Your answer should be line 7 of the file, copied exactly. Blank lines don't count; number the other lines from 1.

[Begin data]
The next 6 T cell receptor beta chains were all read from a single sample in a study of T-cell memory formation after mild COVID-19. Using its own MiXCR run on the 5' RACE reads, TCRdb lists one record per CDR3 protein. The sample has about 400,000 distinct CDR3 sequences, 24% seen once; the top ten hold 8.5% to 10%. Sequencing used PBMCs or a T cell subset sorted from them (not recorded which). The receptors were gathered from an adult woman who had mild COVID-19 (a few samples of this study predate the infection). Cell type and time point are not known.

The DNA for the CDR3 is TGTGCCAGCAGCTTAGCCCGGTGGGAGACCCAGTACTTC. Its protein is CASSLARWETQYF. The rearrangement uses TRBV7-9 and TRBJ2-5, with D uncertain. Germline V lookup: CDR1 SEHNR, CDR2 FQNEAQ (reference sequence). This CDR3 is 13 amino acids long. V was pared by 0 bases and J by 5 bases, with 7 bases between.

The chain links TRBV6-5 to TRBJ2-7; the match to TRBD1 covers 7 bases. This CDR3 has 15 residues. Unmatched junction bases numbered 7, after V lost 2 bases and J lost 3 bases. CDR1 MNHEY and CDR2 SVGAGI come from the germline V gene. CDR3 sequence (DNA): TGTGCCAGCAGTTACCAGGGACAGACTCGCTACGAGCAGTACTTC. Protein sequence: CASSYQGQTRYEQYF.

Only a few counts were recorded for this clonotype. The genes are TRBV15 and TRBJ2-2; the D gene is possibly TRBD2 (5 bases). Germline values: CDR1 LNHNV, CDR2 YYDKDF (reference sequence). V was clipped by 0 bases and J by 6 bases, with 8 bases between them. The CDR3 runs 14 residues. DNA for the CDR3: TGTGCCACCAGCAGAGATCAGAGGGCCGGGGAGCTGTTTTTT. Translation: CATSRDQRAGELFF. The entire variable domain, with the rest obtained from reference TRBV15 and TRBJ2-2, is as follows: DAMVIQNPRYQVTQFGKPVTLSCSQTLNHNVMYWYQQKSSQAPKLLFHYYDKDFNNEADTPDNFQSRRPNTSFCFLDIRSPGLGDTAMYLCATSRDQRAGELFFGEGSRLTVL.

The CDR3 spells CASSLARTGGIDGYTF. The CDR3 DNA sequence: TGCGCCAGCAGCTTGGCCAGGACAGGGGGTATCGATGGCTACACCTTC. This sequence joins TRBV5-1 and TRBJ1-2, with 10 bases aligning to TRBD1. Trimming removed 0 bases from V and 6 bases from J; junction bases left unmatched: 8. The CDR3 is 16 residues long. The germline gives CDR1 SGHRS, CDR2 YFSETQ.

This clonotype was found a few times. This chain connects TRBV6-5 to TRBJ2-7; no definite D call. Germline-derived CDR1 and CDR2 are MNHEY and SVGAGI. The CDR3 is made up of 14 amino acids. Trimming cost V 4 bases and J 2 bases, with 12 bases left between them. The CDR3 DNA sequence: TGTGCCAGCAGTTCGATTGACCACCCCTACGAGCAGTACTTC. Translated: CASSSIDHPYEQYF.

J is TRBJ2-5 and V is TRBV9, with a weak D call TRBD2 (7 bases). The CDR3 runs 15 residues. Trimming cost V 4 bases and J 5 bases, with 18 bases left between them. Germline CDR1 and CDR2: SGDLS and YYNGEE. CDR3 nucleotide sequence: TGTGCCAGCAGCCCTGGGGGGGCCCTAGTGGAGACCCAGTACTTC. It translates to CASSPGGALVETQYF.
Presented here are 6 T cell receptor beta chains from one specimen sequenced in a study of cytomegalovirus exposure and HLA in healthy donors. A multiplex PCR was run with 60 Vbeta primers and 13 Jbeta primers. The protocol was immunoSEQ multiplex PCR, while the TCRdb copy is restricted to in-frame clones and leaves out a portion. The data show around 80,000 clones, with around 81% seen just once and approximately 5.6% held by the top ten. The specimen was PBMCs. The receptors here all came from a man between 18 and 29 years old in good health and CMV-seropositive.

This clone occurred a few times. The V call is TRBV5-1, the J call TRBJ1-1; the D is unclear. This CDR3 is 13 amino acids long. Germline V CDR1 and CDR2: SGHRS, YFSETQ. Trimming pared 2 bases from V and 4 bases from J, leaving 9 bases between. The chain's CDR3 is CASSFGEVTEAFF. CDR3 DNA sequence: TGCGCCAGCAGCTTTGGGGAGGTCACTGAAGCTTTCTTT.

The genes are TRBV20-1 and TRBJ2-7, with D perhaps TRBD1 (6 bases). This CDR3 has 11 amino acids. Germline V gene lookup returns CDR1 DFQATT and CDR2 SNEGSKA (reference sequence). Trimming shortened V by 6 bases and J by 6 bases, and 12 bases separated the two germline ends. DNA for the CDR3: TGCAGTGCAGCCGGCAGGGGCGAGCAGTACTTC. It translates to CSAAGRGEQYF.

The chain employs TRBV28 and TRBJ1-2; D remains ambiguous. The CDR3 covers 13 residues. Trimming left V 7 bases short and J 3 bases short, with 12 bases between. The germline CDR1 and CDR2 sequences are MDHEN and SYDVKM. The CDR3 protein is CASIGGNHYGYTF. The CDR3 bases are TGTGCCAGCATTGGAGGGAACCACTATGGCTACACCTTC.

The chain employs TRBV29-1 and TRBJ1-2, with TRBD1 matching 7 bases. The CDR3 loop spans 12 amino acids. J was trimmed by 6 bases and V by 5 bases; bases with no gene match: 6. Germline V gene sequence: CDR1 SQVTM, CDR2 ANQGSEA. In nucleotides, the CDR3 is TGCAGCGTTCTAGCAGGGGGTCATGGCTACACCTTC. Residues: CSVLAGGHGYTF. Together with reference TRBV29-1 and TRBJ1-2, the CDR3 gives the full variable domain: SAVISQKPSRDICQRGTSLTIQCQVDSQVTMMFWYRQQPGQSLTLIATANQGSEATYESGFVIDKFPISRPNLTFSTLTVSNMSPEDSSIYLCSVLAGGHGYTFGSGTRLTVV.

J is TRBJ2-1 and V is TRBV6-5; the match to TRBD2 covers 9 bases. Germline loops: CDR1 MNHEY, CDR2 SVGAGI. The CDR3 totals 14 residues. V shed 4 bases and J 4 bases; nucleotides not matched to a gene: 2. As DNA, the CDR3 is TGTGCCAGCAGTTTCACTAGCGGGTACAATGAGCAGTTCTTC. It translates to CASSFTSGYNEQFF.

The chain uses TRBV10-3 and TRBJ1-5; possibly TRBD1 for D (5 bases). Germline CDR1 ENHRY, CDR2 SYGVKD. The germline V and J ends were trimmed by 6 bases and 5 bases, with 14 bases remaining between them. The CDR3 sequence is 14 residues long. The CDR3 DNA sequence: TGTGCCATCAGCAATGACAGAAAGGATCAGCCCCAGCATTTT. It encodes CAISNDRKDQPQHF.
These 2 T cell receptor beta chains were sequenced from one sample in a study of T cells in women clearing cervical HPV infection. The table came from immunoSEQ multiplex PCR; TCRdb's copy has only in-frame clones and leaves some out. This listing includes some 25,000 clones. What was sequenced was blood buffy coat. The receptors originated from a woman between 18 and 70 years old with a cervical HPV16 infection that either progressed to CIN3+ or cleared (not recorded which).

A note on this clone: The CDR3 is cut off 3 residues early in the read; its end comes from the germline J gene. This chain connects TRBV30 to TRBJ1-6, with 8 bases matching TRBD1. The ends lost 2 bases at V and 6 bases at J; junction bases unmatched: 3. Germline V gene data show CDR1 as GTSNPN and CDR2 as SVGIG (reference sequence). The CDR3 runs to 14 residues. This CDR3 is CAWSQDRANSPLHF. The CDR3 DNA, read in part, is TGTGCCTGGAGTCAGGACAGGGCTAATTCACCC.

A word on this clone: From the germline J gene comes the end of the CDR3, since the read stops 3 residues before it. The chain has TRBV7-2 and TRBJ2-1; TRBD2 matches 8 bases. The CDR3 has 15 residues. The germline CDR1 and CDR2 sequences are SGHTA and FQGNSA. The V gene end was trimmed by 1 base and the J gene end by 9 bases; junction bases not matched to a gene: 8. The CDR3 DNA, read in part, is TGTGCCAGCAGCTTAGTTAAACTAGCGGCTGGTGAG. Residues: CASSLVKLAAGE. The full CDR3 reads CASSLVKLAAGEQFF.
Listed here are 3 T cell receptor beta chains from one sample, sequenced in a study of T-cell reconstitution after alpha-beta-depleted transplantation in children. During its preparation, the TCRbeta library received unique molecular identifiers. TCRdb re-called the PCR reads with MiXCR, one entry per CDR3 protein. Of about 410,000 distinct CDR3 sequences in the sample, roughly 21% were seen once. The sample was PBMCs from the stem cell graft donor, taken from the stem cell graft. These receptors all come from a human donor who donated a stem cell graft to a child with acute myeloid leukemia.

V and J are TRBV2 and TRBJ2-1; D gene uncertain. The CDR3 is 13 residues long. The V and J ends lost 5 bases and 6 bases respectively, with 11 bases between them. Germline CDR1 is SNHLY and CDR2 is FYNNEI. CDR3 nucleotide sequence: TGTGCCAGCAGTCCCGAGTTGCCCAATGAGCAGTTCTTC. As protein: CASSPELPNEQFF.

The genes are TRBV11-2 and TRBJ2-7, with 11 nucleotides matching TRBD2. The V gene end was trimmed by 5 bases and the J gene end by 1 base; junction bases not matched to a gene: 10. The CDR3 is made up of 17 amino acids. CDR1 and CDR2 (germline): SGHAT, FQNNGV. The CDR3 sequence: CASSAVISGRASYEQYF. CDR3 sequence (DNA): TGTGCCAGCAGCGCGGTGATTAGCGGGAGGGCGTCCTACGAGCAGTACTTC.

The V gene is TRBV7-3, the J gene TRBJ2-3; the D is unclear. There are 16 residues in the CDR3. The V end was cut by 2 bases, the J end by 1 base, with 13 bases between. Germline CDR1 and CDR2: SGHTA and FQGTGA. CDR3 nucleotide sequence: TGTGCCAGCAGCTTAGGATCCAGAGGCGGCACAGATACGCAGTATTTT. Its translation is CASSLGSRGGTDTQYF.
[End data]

J is TRBJ2-5 and V is TRBV9, with a weak D call TRBD2 (7 bases). The CDR3 runs 15 residues. Trimming cost V 4 bases and J 5 bases, with 18 bases left between them. Germline CDR1 and CDR2: SGDLS and YYNGEE. CDR3 nucleotide sequence: TGTGCCAGCAGCCCTGGGGGGGCCCTAGTGGAGACCCAGTACTTC. It translates to CASSPGGALVETQYF.